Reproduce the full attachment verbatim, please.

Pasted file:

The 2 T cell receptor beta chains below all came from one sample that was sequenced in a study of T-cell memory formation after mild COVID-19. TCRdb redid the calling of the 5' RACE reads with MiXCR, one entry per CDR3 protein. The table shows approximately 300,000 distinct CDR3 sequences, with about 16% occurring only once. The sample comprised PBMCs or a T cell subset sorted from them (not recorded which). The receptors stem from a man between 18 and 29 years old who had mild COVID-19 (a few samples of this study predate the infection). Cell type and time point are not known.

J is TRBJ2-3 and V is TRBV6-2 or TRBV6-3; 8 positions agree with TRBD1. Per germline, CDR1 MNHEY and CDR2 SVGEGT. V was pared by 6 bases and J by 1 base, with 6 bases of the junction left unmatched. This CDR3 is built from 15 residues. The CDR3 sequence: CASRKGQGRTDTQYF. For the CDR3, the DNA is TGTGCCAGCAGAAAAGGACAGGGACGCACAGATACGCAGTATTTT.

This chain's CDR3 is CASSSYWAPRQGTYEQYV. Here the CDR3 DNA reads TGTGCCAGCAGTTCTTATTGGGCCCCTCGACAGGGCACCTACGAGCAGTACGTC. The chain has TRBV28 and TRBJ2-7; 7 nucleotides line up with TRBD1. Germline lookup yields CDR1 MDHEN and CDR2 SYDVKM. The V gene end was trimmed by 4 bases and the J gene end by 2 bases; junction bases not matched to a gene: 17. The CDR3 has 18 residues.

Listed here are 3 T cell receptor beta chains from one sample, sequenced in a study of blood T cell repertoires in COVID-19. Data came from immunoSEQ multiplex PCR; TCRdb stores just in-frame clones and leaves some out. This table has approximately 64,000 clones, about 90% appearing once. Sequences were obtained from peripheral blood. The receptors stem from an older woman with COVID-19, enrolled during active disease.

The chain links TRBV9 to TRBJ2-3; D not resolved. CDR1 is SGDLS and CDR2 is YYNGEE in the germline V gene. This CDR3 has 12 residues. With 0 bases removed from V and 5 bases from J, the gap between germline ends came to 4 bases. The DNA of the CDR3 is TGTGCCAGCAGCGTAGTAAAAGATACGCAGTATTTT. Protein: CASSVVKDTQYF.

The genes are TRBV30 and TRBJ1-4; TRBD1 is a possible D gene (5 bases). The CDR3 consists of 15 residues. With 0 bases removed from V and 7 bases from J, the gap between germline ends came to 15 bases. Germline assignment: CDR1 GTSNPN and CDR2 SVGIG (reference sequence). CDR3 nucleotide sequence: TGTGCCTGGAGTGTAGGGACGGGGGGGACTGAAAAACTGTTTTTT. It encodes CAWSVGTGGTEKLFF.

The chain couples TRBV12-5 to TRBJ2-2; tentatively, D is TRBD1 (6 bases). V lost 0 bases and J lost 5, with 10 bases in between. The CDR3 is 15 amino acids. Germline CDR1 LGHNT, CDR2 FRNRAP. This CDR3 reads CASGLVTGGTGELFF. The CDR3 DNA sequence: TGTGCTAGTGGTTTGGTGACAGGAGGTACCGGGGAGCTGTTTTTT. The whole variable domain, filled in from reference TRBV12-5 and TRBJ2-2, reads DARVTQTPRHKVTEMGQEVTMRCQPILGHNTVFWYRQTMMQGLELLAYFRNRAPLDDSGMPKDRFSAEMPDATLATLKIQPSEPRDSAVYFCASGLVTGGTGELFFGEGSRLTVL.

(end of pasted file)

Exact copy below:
The 2 T cell receptor beta chains below all came from one sample that was sequenced in a study of T-cell memory formation after mild COVID-19. TCRdb redid the calling of the 5' RACE reads with MiXCR, one entry per CDR3 protein. The table shows approximately 300,000 distinct CDR3 sequences, with about 16% occurring only once. The sample comprised PBMCs or a T cell subset sorted from them (not recorded which). The receptors stem from a man between 18 and 29 years old who had mild COVID-19 (a few samples of this study predate the infection). Cell type and time point are not known.

J is TRBJ2-3 and V is TRBV6-2 or TRBV6-3; 8 positions agree with TRBD1. Per germline, CDR1 MNHEY and CDR2 SVGEGT. V was pared by 6 bases and J by 1 base, with 6 bases of the junction left unmatched. This CDR3 is built from 15 residues. The CDR3 sequence: CASRKGQGRTDTQYF. For the CDR3, the DNA is TGTGCCAGCAGAAAAGGACAGGGACGCACAGATACGCAGTATTTT.

This chain's CDR3 is CASSSYWAPRQGTYEQYV. Here the CDR3 DNA reads TGTGCCAGCAGTTCTTATTGGGCCCCTCGACAGGGCACCTACGAGCAGTACGTC. The chain has TRBV28 and TRBJ2-7; 7 nucleotides line up with TRBD1. Germline lookup yields CDR1 MDHEN and CDR2 SYDVKM. The V gene end was trimmed by 4 bases and the J gene end by 2 bases; junction bases not matched to a gene: 17. The CDR3 has 18 residues.

Listed here are 3 T cell receptor beta chains from one sample, sequenced in a study of blood T cell repertoires in COVID-19. Data came from immunoSEQ multiplex PCR; TCRdb stores just in-frame clones and leaves some out. This table has approximately 64,000 clones, about 90% appearing once. Sequences were obtained from peripheral blood. The receptors stem from an older woman with COVID-19, enrolled during active disease.

The chain links TRBV9 to TRBJ2-3; D not resolved. CDR1 is SGDLS and CDR2 is YYNGEE in the germline V gene. This CDR3 has 12 residues. With 0 bases removed from V and 5 bases from J, the gap between germline ends came to 4 bases. The DNA of the CDR3 is TGTGCCAGCAGCGTAGTAAAAGATACGCAGTATTTT. Protein: CASSVVKDTQYF.

The genes are TRBV30 and TRBJ1-4; TRBD1 is a possible D gene (5 bases). The CDR3 consists of 15 residues. With 0 bases removed from V and 7 bases from J, the gap between germline ends came to 15 bases. Germline assignment: CDR1 GTSNPN and CDR2 SVGIG (reference sequence). CDR3 nucleotide sequence: TGTGCCTGGAGTGTAGGGACGGGGGGGACTGAAAAACTGTTTTTT. It encodes CAWSVGTGGTEKLFF.

The chain couples TRBV12-5 to TRBJ2-2; tentatively, D is TRBD1 (6 bases). V lost 0 bases and J lost 5, with 10 bases in between. The CDR3 is 15 amino acids. Germline CDR1 LGHNT, CDR2 FRNRAP. This CDR3 reads CASGLVTGGTGELFF. The CDR3 DNA sequence: TGTGCTAGTGGTTTGGTGACAGGAGGTACCGGGGAGCTGTTTTTT. The whole variable domain, filled in from reference TRBV12-5 and TRBJ2-2, reads DARVTQTPRHKVTEMGQEVTMRCQPILGHNTVFWYRQTMMQGLELLAYFRNRAPLDDSGMPKDRFSAEMPDATLATLKIQPSEPRDSAVYFCASGLVTGGTGELFFGEGSRLTVL.